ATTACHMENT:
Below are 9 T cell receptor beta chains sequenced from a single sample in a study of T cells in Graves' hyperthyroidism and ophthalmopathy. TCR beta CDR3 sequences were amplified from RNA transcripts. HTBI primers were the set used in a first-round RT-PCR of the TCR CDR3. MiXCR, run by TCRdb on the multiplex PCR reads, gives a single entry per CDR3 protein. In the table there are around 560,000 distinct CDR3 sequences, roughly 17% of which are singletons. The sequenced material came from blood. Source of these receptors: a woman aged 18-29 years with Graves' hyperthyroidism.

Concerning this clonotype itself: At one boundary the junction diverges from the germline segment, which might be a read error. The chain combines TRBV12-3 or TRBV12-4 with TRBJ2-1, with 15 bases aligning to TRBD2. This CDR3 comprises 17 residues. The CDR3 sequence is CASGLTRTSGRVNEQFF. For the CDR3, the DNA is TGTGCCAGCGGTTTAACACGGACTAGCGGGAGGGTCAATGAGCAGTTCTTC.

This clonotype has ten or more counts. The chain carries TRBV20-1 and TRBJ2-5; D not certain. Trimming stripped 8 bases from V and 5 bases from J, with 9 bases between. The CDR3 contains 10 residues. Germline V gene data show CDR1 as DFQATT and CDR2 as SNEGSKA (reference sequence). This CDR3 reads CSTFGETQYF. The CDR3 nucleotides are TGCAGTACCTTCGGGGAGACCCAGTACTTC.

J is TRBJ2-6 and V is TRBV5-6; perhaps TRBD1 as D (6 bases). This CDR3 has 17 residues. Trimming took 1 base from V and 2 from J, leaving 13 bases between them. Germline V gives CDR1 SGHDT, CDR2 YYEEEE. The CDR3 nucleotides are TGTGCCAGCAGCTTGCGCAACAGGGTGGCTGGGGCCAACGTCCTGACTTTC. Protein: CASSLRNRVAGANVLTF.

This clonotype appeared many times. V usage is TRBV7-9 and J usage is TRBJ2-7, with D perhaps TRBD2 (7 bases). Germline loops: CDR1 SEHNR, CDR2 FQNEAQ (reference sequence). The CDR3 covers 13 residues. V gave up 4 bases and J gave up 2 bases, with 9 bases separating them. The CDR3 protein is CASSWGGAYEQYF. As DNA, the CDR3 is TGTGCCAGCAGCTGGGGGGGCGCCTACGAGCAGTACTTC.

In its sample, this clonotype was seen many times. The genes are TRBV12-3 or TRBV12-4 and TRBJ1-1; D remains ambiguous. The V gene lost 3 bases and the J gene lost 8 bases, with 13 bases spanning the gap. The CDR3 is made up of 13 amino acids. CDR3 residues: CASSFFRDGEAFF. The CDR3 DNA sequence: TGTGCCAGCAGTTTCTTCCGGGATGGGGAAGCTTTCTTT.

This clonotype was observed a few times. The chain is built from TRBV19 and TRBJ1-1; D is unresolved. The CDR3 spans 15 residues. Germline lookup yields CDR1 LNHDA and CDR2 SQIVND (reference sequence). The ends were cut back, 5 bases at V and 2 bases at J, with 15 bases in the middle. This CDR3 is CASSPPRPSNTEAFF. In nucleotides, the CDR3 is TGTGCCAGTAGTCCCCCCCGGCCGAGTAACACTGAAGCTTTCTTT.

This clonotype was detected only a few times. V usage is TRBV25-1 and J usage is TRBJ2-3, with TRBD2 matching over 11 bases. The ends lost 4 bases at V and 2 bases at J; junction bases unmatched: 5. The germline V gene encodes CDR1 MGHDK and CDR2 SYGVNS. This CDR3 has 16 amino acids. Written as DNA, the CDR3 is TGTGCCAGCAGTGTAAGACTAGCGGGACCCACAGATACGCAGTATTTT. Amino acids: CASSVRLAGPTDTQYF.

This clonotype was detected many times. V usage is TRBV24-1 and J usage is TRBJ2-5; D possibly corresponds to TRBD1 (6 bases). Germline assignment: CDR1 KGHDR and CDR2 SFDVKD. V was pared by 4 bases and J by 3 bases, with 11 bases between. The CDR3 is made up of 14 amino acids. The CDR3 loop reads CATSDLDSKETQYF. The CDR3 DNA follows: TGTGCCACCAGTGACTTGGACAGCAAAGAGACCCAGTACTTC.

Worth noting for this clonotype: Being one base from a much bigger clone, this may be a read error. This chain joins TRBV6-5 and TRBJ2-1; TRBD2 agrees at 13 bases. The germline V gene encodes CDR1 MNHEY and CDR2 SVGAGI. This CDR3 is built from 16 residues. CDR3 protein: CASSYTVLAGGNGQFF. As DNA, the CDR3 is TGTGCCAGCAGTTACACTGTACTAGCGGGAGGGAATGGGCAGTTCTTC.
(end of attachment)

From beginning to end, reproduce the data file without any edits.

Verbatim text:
Below are 9 T cell receptor beta chains sequenced from a single sample in a study of T cells in Graves' hyperthyroidism and ophthalmopathy. TCR beta CDR3 sequences were amplified from RNA transcripts. HTBI primers were the set used in a first-round RT-PCR of the TCR CDR3. MiXCR, run by TCRdb on the multiplex PCR reads, gives a single entry per CDR3 protein. In the table there are around 560,000 distinct CDR3 sequences, roughly 17% of which are singletons. The sequenced material came from blood. Source of these receptors: a woman aged 18-29 years with Graves' hyperthyroidism.

Concerning this clonotype itself: At one boundary the junction diverges from the germline segment, which might be a read error. The chain combines TRBV12-3 or TRBV12-4 with TRBJ2-1, with 15 bases aligning to TRBD2. This CDR3 comprises 17 residues. The CDR3 sequence is CASGLTRTSGRVNEQFF. For the CDR3, the DNA is TGTGCCAGCGGTTTAACACGGACTAGCGGGAGGGTCAATGAGCAGTTCTTC.

This clonotype has ten or more counts. The chain carries TRBV20-1 and TRBJ2-5; D not certain. Trimming stripped 8 bases from V and 5 bases from J, with 9 bases between. The CDR3 contains 10 residues. Germline V gene data show CDR1 as DFQATT and CDR2 as SNEGSKA (reference sequence). This CDR3 reads CSTFGETQYF. The CDR3 nucleotides are TGCAGTACCTTCGGGGAGACCCAGTACTTC.

J is TRBJ2-6 and V is TRBV5-6; perhaps TRBD1 as D (6 bases). This CDR3 has 17 residues. Trimming took 1 base from V and 2 from J, leaving 13 bases between them. Germline V gives CDR1 SGHDT, CDR2 YYEEEE. The CDR3 nucleotides are TGTGCCAGCAGCTTGCGCAACAGGGTGGCTGGGGCCAACGTCCTGACTTTC. Protein: CASSLRNRVAGANVLTF.

This clonotype appeared many times. V usage is TRBV7-9 and J usage is TRBJ2-7, with D perhaps TRBD2 (7 bases). Germline loops: CDR1 SEHNR, CDR2 FQNEAQ (reference sequence). The CDR3 covers 13 residues. V gave up 4 bases and J gave up 2 bases, with 9 bases separating them. The CDR3 protein is CASSWGGAYEQYF. As DNA, the CDR3 is TGTGCCAGCAGCTGGGGGGGCGCCTACGAGCAGTACTTC.

In its sample, this clonotype was seen many times. The genes are TRBV12-3 or TRBV12-4 and TRBJ1-1; D remains ambiguous. The V gene lost 3 bases and the J gene lost 8 bases, with 13 bases spanning the gap. The CDR3 is made up of 13 amino acids. CDR3 residues: CASSFFRDGEAFF. The CDR3 DNA sequence: TGTGCCAGCAGTTTCTTCCGGGATGGGGAAGCTTTCTTT.

This clonotype was observed a few times. The chain is built from TRBV19 and TRBJ1-1; D is unresolved. The CDR3 spans 15 residues. Germline lookup yields CDR1 LNHDA and CDR2 SQIVND (reference sequence). The ends were cut back, 5 bases at V and 2 bases at J, with 15 bases in the middle. This CDR3 is CASSPPRPSNTEAFF. In nucleotides, the CDR3 is TGTGCCAGTAGTCCCCCCCGGCCGAGTAACACTGAAGCTTTCTTT.

This clonotype was detected only a few times. V usage is TRBV25-1 and J usage is TRBJ2-3, with TRBD2 matching over 11 bases. The ends lost 4 bases at V and 2 bases at J; junction bases unmatched: 5. The germline V gene encodes CDR1 MGHDK and CDR2 SYGVNS. This CDR3 has 16 amino acids. Written as DNA, the CDR3 is TGTGCCAGCAGTGTAAGACTAGCGGGACCCACAGATACGCAGTATTTT. Amino acids: CASSVRLAGPTDTQYF.

This clonotype was detected many times. V usage is TRBV24-1 and J usage is TRBJ2-5; D possibly corresponds to TRBD1 (6 bases). Germline assignment: CDR1 KGHDR and CDR2 SFDVKD. V was pared by 4 bases and J by 3 bases, with 11 bases between. The CDR3 is made up of 14 amino acids. The CDR3 loop reads CATSDLDSKETQYF. The CDR3 DNA follows: TGTGCCACCAGTGACTTGGACAGCAAAGAGACCCAGTACTTC.

Worth noting for this clonotype: Being one base from a much bigger clone, this may be a read error. This chain joins TRBV6-5 and TRBJ2-1; TRBD2 agrees at 13 bases. The germline V gene encodes CDR1 MNHEY and CDR2 SVGAGI. This CDR3 is built from 16 residues. CDR3 protein: CASSYTVLAGGNGQFF. As DNA, the CDR3 is TGTGCCAGCAGTTACACTGTACTAGCGGGAGGGAATGGGCAGTTCTTC.